Hinoki & The Bird, Los Angeles: Lobster Roll, Green Curry, Thai Basil
David Myers and Kuniko Yagi are showing a mastery of marrying myriad elements from around the globe with the essential standards from across Asia, such as the chili crab toast or the Sambal skate wing below. This is the opposite, where the curry infuses the mayonnaise and the basil garnish change the classic New England summer dish. The stained “hot dog bun” involves charcoal incorporated into the flour. I’ve never found a lobster roll like this in the rough along the Maine seashore.
Hinoki & The Bird: Sambal Skate Wing
It looks like melted cheese, but it really is an otherworldly chile paste gone crazy with fish sauce nudging the spices in the fish’s coating. The skate comes on one side of the bones, then flip it over and resume alternating between plain bites and bites dipped in the fiery sambal sauce. The story here is that exceptional marinade/ sauce. I can’t begin to imagine how many experiments it took Myers and Yagi to perfect this.
Nojo, San Francisco: Ramen with Confit Chicken, Egg, Negi, Shoyu Broth
The ramen debates of the Bay Area are intense, almost like discussing the most deserving start-up for your VC firm to give seed money to. But it seems that those who continue seek ramen greatness largely laugh off the options in the actual city of San Francisco. There is one masterful option at least on Sundays at brunch, courtesy of Greg Dunmore at his much more than an izakaya in Hayes Valley, Nojo. I had only enjoyed the yakitori and assorted other beautiful works from Dunmore at dinner before this recent visit. I’ve never warmed to the cold, austere space that completely doesn’t echo the pristine creations by Dunmore. The Nojo Sundae easily made me forget about the dining room at dinner. The ramen certainly did too at sun-filled brunch.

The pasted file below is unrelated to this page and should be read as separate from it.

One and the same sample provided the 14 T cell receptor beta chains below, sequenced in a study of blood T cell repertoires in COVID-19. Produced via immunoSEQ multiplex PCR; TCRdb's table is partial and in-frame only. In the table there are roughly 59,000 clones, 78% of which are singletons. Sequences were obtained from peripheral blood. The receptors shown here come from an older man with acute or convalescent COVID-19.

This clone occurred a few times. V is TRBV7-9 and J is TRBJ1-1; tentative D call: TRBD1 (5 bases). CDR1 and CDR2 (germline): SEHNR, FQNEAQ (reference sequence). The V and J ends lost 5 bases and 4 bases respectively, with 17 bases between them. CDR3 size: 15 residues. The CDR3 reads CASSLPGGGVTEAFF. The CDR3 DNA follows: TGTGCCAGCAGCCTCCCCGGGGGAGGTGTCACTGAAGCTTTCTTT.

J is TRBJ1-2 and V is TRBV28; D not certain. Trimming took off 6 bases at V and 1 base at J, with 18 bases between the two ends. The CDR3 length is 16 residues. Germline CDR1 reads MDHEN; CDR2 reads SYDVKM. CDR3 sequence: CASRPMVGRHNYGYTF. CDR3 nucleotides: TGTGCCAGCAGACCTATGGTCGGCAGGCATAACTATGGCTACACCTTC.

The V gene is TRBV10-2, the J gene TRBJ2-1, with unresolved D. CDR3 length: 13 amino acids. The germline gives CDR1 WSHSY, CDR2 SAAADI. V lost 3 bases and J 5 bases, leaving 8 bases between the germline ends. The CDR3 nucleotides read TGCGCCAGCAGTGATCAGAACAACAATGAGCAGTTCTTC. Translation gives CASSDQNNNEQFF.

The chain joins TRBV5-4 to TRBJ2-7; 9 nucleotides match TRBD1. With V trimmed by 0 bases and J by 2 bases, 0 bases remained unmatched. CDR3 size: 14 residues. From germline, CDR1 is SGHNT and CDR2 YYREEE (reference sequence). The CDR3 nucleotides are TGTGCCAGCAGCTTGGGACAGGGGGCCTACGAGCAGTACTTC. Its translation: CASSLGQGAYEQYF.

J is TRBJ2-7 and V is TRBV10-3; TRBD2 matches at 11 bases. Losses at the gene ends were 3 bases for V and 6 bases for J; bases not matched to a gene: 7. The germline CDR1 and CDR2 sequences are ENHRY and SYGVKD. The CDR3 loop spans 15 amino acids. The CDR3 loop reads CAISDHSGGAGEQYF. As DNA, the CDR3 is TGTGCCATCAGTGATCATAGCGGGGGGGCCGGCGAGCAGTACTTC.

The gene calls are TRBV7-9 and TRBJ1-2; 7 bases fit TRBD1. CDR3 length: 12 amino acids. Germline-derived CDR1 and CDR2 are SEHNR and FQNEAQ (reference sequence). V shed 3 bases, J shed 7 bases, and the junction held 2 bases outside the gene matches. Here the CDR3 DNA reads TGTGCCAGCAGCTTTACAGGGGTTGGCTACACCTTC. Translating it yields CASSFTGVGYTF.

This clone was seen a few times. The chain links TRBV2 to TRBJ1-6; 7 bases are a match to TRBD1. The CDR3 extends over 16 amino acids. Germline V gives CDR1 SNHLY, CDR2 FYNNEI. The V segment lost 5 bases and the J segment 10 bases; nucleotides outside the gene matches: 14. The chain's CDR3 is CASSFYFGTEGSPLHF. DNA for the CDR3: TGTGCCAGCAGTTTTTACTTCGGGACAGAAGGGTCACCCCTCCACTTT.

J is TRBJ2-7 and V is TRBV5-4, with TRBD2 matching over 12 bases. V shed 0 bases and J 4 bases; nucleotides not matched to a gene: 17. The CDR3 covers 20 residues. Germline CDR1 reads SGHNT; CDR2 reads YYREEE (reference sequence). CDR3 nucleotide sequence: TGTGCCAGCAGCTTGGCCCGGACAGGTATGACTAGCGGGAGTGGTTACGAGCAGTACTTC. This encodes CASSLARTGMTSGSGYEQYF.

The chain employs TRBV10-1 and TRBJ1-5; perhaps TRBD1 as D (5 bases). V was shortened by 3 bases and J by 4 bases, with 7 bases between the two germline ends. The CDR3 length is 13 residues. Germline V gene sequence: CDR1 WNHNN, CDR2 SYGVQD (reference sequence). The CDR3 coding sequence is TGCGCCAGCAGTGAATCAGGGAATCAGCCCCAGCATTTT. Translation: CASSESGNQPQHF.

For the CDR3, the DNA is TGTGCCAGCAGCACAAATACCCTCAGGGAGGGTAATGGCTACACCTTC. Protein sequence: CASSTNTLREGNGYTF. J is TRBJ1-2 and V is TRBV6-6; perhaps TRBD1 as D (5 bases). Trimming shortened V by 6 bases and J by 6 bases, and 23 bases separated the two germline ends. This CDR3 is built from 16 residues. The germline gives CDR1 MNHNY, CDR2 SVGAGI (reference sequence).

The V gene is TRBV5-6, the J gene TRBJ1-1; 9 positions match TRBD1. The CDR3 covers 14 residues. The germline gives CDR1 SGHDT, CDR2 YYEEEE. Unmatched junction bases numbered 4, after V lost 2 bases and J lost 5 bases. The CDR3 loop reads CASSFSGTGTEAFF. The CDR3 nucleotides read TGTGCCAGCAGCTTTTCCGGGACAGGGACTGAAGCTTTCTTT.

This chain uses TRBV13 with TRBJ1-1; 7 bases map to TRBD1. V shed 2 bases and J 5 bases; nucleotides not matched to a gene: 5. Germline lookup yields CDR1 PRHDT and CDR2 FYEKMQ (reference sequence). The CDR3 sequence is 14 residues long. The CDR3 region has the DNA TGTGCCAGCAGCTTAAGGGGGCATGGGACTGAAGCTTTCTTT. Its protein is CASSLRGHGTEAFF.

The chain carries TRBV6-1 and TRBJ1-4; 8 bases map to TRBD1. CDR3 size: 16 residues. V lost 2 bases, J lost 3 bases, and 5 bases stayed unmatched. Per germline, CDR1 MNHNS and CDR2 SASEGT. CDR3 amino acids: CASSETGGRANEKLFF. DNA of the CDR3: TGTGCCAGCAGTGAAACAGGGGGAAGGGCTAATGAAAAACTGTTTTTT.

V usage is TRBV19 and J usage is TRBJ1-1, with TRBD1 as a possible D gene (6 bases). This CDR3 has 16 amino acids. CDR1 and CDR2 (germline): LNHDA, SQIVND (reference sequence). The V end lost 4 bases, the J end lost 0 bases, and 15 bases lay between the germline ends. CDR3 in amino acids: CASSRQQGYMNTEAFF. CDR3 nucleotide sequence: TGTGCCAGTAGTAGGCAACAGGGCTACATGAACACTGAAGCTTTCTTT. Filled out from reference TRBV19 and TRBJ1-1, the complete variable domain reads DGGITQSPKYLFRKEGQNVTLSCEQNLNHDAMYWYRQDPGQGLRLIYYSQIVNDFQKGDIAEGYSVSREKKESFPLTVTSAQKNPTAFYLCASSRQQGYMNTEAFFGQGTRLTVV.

Now, this intense, enlightening ramen will be a Sunday staple for yours truly. Even the chicken confit manages to be an exciting pork belly confit without the grease. The noodles are on point, soft yet springy. Slurp after slurp, it’s all about that chicken shoyu broth. You’ll find it to be almost as thick as caramel and the egg patiently waits in that broth, tempting you to go for that bite to release its slightly runny yolk splendor.
Bar Tartine, San Francisco: Smørrebrød (Open faced sprouted rye bread sandwiches) From Top: Corned Beef with Horseradish Sauce & Endive; Wild King Salmon with Beet, Potato and Dill Sauce; Quark Cheese with Peas, Curried Carrots, and Za’atar
Here’s your monthly Bar Tartine smørrebrød update, about as common a site on this website as beet cocktails (Bar Tartine has a terrific candied beet Mimosa…). The quark cheese (think a less salty burrata or more robust sheep’s milk ricotta) option always ends up being the leader of the day, this time given a spring jolt from pea shoots, whole peas, and smashed peas. The pair of curried carrots on top were the “cherries on top” if you will. Wild King salmon is in its prime now too, here teaming brilliantly with a potato mousse and flecks of dill. Both the salmon and beets appear in two ways. The fish is both tartare and crisp skin (what an umami blast) and the beet comes as a pickled square and a confiture.